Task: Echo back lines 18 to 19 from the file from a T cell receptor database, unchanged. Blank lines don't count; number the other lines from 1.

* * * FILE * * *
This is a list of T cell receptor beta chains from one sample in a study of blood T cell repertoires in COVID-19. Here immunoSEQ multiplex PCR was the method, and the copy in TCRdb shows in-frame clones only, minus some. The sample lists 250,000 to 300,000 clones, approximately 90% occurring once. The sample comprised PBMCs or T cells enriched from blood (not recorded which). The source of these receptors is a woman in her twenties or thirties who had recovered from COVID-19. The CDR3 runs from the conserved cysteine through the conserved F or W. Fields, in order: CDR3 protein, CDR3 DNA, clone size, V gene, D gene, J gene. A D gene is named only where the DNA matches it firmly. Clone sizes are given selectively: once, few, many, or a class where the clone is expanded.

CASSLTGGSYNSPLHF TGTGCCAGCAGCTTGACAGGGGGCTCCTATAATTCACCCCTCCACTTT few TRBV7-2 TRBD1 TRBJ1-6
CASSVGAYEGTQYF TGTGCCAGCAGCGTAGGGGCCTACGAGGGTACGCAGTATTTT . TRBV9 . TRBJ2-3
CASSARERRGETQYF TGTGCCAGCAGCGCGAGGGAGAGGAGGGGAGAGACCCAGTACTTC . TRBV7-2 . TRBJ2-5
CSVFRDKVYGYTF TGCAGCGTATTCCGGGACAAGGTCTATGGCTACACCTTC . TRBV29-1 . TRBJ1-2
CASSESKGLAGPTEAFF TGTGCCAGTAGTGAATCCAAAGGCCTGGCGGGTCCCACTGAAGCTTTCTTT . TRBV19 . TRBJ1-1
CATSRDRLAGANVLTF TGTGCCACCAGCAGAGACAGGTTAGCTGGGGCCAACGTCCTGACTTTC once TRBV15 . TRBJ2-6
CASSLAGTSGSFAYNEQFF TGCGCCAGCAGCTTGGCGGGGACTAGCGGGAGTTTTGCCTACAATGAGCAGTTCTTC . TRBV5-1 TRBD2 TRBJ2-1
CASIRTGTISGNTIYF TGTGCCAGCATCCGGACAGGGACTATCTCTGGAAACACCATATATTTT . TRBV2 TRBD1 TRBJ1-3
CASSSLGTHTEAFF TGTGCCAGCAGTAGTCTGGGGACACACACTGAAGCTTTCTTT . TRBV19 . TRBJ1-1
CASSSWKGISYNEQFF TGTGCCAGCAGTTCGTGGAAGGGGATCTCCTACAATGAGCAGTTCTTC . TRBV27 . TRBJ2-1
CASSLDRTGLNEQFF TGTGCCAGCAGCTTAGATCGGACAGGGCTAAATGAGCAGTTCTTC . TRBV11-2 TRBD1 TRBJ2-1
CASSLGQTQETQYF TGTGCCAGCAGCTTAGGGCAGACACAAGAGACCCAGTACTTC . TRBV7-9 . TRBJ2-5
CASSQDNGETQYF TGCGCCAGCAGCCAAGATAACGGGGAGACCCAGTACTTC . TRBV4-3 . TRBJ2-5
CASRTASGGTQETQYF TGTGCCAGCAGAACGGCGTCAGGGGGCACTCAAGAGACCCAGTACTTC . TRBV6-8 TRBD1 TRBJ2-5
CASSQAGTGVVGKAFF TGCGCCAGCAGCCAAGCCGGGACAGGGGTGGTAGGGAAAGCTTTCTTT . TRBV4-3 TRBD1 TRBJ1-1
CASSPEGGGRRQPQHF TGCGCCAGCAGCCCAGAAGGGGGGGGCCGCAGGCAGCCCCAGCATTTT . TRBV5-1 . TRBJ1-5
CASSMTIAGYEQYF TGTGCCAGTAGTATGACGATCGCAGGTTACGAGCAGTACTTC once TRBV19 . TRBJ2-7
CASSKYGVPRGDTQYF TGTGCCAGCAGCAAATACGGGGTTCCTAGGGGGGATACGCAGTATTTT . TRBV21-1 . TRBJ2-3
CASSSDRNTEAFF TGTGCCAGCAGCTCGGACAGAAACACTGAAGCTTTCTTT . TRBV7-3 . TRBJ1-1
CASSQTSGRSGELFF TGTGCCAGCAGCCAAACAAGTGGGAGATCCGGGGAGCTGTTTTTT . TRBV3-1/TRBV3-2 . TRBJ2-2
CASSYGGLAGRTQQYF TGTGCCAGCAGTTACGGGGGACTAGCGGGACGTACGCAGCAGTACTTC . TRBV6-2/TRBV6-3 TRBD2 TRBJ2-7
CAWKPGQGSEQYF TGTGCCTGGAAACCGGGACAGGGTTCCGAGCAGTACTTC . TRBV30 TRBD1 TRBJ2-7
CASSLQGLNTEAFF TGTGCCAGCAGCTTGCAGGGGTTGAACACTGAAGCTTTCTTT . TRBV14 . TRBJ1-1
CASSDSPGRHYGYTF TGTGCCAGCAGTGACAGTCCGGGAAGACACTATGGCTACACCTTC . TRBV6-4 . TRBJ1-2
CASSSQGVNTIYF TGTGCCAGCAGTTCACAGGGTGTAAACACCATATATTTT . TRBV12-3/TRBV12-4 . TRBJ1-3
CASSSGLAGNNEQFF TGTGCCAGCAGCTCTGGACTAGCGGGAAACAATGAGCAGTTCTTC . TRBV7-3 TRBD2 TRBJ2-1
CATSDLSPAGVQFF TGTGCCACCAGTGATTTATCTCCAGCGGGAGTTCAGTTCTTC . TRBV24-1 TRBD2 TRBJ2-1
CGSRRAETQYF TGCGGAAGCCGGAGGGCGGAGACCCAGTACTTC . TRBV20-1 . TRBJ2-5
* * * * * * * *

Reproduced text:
CASSMTIAGYEQYF TGTGCCAGTAGTATGACGATCGCAGGTTACGAGCAGTACTTC once TRBV19 . TRBJ2-7
CASSKYGVPRGDTQYF TGTGCCAGCAGCAAATACGGGGTTCCTAGGGGGGATACGCAGTATTTT . TRBV21-1 . TRBJ2-3